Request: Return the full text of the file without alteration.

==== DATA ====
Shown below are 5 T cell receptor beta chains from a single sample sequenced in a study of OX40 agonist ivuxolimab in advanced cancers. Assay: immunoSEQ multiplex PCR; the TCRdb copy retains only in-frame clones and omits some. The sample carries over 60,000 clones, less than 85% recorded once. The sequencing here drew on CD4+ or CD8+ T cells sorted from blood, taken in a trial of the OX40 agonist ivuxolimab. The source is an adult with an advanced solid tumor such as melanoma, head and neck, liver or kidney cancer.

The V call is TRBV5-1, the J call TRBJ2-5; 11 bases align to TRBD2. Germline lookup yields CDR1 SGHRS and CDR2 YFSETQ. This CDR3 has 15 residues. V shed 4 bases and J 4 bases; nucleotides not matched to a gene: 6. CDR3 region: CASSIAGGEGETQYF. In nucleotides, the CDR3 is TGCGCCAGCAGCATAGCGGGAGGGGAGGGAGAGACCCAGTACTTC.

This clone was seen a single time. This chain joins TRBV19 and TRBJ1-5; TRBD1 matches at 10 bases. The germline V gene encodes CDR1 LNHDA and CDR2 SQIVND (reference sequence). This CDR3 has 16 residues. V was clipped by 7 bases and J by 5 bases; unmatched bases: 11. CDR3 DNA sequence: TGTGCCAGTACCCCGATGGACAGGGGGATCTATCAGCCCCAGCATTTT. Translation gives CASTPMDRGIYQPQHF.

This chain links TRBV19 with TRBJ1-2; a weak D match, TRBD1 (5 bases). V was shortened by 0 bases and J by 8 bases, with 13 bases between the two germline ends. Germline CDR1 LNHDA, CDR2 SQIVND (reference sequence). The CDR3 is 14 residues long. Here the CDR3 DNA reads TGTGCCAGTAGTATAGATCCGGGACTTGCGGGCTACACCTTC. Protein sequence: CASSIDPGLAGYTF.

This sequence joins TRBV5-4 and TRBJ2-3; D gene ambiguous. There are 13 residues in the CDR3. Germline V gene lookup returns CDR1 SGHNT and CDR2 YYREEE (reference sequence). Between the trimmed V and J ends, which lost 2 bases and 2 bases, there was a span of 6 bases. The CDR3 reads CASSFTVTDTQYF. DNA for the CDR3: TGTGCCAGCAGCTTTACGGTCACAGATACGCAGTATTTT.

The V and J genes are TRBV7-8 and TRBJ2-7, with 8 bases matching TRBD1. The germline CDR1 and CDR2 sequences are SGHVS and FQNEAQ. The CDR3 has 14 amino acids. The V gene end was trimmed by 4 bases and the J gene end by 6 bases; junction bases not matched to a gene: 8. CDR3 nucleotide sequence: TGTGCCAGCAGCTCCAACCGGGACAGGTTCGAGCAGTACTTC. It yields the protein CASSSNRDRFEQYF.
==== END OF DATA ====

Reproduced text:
Shown below are 5 T cell receptor beta chains from a single sample sequenced in a study of OX40 agonist ivuxolimab in advanced cancers. Assay: immunoSEQ multiplex PCR; the TCRdb copy retains only in-frame clones and omits some. The sample carries over 60,000 clones, less than 85% recorded once. The sequencing here drew on CD4+ or CD8+ T cells sorted from blood, taken in a trial of the OX40 agonist ivuxolimab. The source is an adult with an advanced solid tumor such as melanoma, head and neck, liver or kidney cancer.

The V call is TRBV5-1, the J call TRBJ2-5; 11 bases align to TRBD2. Germline lookup yields CDR1 SGHRS and CDR2 YFSETQ. This CDR3 has 15 residues. V shed 4 bases and J 4 bases; nucleotides not matched to a gene: 6. CDR3 region: CASSIAGGEGETQYF. In nucleotides, the CDR3 is TGCGCCAGCAGCATAGCGGGAGGGGAGGGAGAGACCCAGTACTTC.

This clone was seen a single time. This chain joins TRBV19 and TRBJ1-5; TRBD1 matches at 10 bases. The germline V gene encodes CDR1 LNHDA and CDR2 SQIVND (reference sequence). This CDR3 has 16 residues. V was clipped by 7 bases and J by 5 bases; unmatched bases: 11. CDR3 DNA sequence: TGTGCCAGTACCCCGATGGACAGGGGGATCTATCAGCCCCAGCATTTT. Translation gives CASTPMDRGIYQPQHF.

This chain links TRBV19 with TRBJ1-2; a weak D match, TRBD1 (5 bases). V was shortened by 0 bases and J by 8 bases, with 13 bases between the two germline ends. Germline CDR1 LNHDA, CDR2 SQIVND (reference sequence). The CDR3 is 14 residues long. Here the CDR3 DNA reads TGTGCCAGTAGTATAGATCCGGGACTTGCGGGCTACACCTTC. Protein sequence: CASSIDPGLAGYTF.

This sequence joins TRBV5-4 and TRBJ2-3; D gene ambiguous. There are 13 residues in the CDR3. Germline V gene lookup returns CDR1 SGHNT and CDR2 YYREEE (reference sequence). Between the trimmed V and J ends, which lost 2 bases and 2 bases, there was a span of 6 bases. The CDR3 reads CASSFTVTDTQYF. DNA for the CDR3: TGTGCCAGCAGCTTTACGGTCACAGATACGCAGTATTTT.

The V and J genes are TRBV7-8 and TRBJ2-7, with 8 bases matching TRBD1. The germline CDR1 and CDR2 sequences are SGHVS and FQNEAQ. The CDR3 has 14 amino acids. The V gene end was trimmed by 4 bases and the J gene end by 6 bases; junction bases not matched to a gene: 8. CDR3 nucleotide sequence: TGTGCCAGCAGCTCCAACCGGGACAGGTTCGAGCAGTACTTC. It yields the protein CASSSNRDRFEQYF.